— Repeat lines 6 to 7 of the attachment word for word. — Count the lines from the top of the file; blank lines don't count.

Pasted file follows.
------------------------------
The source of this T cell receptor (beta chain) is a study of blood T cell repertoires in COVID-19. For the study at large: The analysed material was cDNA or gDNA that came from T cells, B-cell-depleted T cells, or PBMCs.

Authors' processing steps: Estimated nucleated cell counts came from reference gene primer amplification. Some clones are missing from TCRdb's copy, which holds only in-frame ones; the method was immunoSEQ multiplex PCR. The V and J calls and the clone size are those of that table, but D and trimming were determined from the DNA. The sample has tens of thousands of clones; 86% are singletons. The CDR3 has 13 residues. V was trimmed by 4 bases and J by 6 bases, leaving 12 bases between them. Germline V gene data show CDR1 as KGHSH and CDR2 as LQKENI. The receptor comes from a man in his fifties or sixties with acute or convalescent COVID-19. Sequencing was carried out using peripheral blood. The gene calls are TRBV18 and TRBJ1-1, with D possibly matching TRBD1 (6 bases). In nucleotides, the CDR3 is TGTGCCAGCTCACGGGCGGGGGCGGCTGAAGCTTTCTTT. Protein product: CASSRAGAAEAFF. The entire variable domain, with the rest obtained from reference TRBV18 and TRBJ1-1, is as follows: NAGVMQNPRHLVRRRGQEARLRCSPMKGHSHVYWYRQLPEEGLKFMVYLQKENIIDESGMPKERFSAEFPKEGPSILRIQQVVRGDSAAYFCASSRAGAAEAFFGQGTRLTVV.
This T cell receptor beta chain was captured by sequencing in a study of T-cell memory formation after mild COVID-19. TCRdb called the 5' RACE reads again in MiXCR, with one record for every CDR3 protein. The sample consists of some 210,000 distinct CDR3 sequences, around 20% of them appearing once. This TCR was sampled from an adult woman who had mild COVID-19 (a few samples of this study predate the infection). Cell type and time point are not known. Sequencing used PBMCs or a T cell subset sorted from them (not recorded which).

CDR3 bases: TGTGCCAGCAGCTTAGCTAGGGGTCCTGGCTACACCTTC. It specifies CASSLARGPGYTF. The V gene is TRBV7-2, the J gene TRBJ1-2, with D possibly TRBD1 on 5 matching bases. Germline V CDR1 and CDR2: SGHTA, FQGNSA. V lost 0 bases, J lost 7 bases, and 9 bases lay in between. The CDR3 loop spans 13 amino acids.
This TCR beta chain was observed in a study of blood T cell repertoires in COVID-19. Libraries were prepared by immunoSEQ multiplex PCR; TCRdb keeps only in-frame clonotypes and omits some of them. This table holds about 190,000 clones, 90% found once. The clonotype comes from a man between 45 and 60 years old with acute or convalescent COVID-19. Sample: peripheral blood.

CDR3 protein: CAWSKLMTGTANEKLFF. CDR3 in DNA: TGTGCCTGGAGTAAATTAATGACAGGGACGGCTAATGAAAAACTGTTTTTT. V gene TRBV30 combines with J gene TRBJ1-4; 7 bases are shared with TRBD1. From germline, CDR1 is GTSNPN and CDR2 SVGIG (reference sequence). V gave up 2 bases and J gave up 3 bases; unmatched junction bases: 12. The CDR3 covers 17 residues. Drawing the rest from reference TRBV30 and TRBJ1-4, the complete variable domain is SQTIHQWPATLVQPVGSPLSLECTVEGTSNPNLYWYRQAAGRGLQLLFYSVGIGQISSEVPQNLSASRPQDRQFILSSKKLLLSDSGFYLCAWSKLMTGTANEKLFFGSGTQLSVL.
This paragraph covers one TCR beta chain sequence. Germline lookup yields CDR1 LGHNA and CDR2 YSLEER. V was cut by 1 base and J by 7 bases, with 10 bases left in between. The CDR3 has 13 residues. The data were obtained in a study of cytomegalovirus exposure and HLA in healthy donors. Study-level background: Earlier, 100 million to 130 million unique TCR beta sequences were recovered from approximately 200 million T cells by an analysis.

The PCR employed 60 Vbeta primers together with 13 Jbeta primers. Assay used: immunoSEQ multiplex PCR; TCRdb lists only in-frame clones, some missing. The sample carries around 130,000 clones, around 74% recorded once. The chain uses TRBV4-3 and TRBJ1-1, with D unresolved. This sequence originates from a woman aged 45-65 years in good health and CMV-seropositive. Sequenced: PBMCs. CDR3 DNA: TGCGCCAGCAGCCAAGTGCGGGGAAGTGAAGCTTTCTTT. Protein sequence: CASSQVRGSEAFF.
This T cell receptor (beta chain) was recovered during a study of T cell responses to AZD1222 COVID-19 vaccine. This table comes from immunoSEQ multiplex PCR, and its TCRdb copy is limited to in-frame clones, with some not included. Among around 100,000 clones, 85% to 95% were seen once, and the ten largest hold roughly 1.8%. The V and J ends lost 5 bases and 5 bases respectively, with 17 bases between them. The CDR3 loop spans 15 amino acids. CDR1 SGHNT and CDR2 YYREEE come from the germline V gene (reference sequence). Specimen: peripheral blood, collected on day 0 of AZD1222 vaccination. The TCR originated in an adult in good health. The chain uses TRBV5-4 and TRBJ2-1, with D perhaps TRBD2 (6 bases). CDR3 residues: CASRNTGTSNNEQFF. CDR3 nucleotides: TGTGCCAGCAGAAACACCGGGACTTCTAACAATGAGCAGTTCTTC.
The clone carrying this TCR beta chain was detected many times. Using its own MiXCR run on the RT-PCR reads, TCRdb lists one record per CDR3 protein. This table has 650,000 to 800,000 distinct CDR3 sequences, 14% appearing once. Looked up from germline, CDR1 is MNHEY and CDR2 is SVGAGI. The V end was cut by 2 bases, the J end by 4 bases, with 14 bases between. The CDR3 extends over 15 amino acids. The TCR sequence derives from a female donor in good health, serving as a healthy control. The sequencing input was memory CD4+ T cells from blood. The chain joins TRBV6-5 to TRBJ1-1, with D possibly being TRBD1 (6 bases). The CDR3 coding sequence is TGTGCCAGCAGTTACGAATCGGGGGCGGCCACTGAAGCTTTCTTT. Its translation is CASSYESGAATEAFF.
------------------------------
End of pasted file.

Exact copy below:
CDR3 protein: CAWSKLMTGTANEKLFF. CDR3 in DNA: TGTGCCTGGAGTAAATTAATGACAGGGACGGCTAATGAAAAACTGTTTTTT. V gene TRBV30 combines with J gene TRBJ1-4; 7 bases are shared with TRBD1. From germline, CDR1 is GTSNPN and CDR2 SVGIG (reference sequence). V gave up 2 bases and J gave up 3 bases; unmatched junction bases: 12. The CDR3 covers 17 residues. Drawing the rest from reference TRBV30 and TRBJ1-4, the complete variable domain is SQTIHQWPATLVQPVGSPLSLECTVEGTSNPNLYWYRQAAGRGLQLLFYSVGIGQISSEVPQNLSASRPQDRQFILSSKKLLLSDSGFYLCAWSKLMTGTANEKLFFGSGTQLSVL.
This paragraph covers one TCR beta chain sequence. Germline lookup yields CDR1 LGHNA and CDR2 YSLEER. V was cut by 1 base and J by 7 bases, with 10 bases left in between. The CDR3 has 13 residues. The data were obtained in a study of cytomegalovirus exposure and HLA in healthy donors. Study-level background: Earlier, 100 million to 130 million unique TCR beta sequences were recovered from approximately 200 million T cells by an analysis.